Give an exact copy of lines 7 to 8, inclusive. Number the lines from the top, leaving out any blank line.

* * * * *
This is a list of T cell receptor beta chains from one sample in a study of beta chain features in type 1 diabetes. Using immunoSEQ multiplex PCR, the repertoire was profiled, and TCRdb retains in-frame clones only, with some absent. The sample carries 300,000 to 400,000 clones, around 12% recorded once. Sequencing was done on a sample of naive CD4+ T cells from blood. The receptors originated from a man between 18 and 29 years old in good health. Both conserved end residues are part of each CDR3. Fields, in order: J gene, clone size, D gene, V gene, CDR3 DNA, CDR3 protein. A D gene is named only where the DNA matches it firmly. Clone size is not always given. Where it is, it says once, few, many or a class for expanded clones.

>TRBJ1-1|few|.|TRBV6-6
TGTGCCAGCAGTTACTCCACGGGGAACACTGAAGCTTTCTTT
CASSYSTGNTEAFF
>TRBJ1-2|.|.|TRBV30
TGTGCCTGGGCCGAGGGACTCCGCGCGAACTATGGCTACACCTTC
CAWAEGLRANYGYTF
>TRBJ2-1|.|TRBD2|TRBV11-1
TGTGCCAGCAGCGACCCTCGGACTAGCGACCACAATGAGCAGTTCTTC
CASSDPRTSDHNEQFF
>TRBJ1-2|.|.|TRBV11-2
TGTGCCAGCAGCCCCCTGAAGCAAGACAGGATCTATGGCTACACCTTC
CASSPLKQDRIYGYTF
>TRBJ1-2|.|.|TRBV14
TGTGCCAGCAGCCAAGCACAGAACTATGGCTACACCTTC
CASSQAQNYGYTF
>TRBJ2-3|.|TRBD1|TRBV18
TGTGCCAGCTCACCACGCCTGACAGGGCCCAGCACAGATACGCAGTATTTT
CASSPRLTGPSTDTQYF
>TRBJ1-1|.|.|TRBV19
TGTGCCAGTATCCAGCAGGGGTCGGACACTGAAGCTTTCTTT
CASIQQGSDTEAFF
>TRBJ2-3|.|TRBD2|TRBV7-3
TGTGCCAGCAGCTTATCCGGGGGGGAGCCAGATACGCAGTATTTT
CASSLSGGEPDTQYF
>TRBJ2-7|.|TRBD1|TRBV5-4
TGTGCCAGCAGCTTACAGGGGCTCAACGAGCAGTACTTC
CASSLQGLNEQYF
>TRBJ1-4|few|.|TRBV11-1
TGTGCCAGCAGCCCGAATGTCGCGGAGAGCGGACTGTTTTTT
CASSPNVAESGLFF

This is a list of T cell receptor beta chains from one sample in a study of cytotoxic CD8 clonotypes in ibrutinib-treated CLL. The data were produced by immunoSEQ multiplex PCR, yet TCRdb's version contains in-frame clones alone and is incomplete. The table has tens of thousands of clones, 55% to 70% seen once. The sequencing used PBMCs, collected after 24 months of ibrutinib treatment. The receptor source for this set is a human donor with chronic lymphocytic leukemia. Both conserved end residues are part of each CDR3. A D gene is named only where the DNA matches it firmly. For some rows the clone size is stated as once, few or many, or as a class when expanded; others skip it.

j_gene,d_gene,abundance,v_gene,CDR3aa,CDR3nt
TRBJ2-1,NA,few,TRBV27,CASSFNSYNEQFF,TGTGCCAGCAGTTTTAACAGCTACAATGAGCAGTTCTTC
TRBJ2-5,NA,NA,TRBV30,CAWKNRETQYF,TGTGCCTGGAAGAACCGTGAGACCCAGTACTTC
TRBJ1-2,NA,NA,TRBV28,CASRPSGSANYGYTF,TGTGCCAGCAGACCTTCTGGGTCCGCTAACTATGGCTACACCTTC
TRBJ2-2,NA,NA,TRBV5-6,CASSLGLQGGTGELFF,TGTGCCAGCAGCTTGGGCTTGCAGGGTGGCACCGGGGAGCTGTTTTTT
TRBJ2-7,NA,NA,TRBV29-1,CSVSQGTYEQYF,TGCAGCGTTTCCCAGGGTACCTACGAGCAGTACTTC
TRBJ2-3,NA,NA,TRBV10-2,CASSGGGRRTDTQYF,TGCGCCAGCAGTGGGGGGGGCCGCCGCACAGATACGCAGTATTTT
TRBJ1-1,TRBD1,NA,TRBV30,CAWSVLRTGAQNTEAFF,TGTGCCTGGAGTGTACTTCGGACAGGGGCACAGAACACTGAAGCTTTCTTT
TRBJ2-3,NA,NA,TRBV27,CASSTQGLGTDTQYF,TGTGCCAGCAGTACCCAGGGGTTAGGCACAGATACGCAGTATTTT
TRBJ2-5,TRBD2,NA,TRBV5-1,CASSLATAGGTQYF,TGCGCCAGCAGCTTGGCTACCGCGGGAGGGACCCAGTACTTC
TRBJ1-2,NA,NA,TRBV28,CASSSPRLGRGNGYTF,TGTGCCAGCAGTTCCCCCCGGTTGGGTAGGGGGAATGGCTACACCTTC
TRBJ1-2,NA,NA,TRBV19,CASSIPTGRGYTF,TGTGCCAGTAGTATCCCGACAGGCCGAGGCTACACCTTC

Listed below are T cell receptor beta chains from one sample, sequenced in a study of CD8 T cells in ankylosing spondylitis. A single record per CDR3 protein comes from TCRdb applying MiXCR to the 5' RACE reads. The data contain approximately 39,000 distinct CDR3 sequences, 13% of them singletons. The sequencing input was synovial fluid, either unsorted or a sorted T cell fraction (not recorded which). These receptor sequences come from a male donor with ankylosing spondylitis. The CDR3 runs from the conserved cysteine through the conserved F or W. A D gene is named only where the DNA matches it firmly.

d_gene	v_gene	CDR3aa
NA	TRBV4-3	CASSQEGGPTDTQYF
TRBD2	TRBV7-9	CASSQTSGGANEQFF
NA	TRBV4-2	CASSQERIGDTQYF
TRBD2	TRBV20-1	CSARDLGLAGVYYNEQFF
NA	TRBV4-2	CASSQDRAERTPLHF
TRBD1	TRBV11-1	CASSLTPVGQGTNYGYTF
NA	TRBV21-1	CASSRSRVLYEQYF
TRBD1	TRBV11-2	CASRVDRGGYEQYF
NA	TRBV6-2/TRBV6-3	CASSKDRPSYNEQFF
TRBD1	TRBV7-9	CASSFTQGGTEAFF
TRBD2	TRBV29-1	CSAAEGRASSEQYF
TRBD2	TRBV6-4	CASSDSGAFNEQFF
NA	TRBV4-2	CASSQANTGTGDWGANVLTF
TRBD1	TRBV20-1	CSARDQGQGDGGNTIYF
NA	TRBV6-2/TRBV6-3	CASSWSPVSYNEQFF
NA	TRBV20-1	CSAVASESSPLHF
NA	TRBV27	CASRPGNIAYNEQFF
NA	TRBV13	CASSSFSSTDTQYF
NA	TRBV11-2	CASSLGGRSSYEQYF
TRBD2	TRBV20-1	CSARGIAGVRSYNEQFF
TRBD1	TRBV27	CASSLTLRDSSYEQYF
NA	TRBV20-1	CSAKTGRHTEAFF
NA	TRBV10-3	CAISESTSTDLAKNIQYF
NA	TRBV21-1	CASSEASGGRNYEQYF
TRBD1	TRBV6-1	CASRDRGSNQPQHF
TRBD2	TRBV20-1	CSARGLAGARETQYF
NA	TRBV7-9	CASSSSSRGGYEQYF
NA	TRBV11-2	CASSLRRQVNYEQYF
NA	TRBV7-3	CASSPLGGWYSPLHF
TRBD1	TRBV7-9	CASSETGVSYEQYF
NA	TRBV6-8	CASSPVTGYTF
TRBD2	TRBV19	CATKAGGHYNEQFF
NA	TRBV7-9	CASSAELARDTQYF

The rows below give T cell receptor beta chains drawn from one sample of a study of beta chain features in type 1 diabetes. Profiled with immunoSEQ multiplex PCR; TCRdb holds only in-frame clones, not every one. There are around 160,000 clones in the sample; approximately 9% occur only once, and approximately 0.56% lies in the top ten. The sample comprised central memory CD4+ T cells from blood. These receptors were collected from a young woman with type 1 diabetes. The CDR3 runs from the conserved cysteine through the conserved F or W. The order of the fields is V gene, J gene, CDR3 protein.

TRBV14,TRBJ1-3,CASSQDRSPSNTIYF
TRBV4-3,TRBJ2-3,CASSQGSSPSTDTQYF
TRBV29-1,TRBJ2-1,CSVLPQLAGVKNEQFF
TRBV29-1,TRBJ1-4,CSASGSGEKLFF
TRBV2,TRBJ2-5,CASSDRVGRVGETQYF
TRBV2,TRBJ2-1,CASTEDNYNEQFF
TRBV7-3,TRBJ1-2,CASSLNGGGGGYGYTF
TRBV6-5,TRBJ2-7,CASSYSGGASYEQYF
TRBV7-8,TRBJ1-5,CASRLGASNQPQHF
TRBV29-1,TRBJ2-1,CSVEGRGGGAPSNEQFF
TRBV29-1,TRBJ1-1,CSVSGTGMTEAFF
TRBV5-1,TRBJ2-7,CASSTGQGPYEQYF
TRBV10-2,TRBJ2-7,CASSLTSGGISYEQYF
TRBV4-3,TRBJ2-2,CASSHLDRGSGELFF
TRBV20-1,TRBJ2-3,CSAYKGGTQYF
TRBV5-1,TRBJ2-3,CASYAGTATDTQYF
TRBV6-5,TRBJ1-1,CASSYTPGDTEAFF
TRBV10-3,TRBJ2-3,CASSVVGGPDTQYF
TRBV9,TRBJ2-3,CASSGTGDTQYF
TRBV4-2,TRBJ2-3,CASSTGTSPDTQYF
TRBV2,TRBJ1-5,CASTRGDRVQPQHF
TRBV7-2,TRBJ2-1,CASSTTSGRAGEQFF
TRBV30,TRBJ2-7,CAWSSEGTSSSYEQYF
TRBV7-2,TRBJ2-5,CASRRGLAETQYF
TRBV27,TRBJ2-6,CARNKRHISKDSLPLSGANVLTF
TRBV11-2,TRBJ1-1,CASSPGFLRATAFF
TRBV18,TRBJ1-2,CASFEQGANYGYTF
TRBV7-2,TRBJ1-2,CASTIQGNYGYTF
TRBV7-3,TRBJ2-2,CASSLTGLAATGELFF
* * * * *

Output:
CAWAEGLRANYGYTF
>TRBJ2-1|.|TRBD2|TRBV11-1